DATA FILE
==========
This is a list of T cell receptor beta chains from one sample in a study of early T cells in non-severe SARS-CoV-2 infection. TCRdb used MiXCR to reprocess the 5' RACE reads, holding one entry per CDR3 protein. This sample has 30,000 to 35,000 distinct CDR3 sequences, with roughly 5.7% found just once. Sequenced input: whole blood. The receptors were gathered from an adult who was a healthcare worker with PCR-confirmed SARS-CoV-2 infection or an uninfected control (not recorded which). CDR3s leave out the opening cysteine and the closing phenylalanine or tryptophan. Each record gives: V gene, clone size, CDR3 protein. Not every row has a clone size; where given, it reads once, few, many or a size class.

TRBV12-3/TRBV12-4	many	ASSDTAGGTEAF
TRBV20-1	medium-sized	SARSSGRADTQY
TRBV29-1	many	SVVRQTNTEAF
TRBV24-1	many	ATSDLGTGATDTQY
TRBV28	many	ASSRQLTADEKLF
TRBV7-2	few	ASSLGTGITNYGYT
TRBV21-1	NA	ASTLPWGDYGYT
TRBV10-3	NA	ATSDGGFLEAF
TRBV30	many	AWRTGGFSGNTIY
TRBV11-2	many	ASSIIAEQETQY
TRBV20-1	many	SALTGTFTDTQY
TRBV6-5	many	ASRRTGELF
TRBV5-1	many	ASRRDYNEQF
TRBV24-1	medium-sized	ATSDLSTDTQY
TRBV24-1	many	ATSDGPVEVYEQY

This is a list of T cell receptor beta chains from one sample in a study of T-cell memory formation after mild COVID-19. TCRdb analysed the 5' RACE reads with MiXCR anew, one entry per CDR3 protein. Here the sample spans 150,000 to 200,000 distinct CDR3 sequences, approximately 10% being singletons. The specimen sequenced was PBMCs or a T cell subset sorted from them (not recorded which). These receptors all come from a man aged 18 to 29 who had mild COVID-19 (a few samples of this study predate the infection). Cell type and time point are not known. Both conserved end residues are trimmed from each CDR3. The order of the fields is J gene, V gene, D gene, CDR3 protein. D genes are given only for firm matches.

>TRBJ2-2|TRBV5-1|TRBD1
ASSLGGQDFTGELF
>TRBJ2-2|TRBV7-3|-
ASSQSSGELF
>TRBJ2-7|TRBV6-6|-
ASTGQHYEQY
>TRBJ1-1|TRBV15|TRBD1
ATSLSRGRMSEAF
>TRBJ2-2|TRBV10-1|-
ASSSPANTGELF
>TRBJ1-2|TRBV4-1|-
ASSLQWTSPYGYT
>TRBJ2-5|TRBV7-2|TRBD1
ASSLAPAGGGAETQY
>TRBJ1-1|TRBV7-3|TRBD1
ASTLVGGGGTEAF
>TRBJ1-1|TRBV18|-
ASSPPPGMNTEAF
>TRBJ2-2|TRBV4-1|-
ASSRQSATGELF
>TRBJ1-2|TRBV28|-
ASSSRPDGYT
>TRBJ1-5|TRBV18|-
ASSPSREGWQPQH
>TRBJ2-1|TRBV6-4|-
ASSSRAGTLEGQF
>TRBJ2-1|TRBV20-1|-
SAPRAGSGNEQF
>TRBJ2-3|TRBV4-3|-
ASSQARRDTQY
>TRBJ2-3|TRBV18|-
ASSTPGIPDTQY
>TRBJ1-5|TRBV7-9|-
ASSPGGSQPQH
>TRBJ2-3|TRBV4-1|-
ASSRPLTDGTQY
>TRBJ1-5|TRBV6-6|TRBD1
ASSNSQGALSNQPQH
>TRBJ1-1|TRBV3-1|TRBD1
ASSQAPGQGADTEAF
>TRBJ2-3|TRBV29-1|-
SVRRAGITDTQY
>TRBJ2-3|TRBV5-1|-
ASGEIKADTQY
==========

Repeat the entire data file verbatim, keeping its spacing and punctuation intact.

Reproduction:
This is a list of T cell receptor beta chains from one sample in a study of early T cells in non-severe SARS-CoV-2 infection. TCRdb used MiXCR to reprocess the 5' RACE reads, holding one entry per CDR3 protein. This sample has 30,000 to 35,000 distinct CDR3 sequences, with roughly 5.7% found just once. Sequenced input: whole blood. The receptors were gathered from an adult who was a healthcare worker with PCR-confirmed SARS-CoV-2 infection or an uninfected control (not recorded which). CDR3s leave out the opening cysteine and the closing phenylalanine or tryptophan. Each record gives: V gene, clone size, CDR3 protein. Not every row has a clone size; where given, it reads once, few, many or a size class.

TRBV12-3/TRBV12-4	many	ASSDTAGGTEAF
TRBV20-1	medium-sized	SARSSGRADTQY
TRBV29-1	many	SVVRQTNTEAF
TRBV24-1	many	ATSDLGTGATDTQY
TRBV28	many	ASSRQLTADEKLF
TRBV7-2	few	ASSLGTGITNYGYT
TRBV21-1	NA	ASTLPWGDYGYT
TRBV10-3	NA	ATSDGGFLEAF
TRBV30	many	AWRTGGFSGNTIY
TRBV11-2	many	ASSIIAEQETQY
TRBV20-1	many	SALTGTFTDTQY
TRBV6-5	many	ASRRTGELF
TRBV5-1	many	ASRRDYNEQF
TRBV24-1	medium-sized	ATSDLSTDTQY
TRBV24-1	many	ATSDGPVEVYEQY

This is a list of T cell receptor beta chains from one sample in a study of T-cell memory formation after mild COVID-19. TCRdb analysed the 5' RACE reads with MiXCR anew, one entry per CDR3 protein. Here the sample spans 150,000 to 200,000 distinct CDR3 sequences, approximately 10% being singletons. The specimen sequenced was PBMCs or a T cell subset sorted from them (not recorded which). These receptors all come from a man aged 18 to 29 who had mild COVID-19 (a few samples of this study predate the infection). Cell type and time point are not known. Both conserved end residues are trimmed from each CDR3. The order of the fields is J gene, V gene, D gene, CDR3 protein. D genes are given only for firm matches.

>TRBJ2-2|TRBV5-1|TRBD1
ASSLGGQDFTGELF
>TRBJ2-2|TRBV7-3|-
ASSQSSGELF
>TRBJ2-7|TRBV6-6|-
ASTGQHYEQY
>TRBJ1-1|TRBV15|TRBD1
ATSLSRGRMSEAF
>TRBJ2-2|TRBV10-1|-
ASSSPANTGELF
>TRBJ1-2|TRBV4-1|-
ASSLQWTSPYGYT
>TRBJ2-5|TRBV7-2|TRBD1
ASSLAPAGGGAETQY
>TRBJ1-1|TRBV7-3|TRBD1
ASTLVGGGGTEAF
>TRBJ1-1|TRBV18|-
ASSPPPGMNTEAF
>TRBJ2-2|TRBV4-1|-
ASSRQSATGELF
>TRBJ1-2|TRBV28|-
ASSSRPDGYT
>TRBJ1-5|TRBV18|-
ASSPSREGWQPQH
>TRBJ2-1|TRBV6-4|-
ASSSRAGTLEGQF
>TRBJ2-1|TRBV20-1|-
SAPRAGSGNEQF
>TRBJ2-3|TRBV4-3|-
ASSQARRDTQY
>TRBJ2-3|TRBV18|-
ASSTPGIPDTQY
>TRBJ1-5|TRBV7-9|-
ASSPGGSQPQH
>TRBJ2-3|TRBV4-1|-
ASSRPLTDGTQY
>TRBJ1-5|TRBV6-6|TRBD1
ASSNSQGALSNQPQH
>TRBJ1-1|TRBV3-1|TRBD1
ASSQAPGQGADTEAF
>TRBJ2-3|TRBV29-1|-
SVRRAGITDTQY
>TRBJ2-3|TRBV5-1|-
ASGEIKADTQY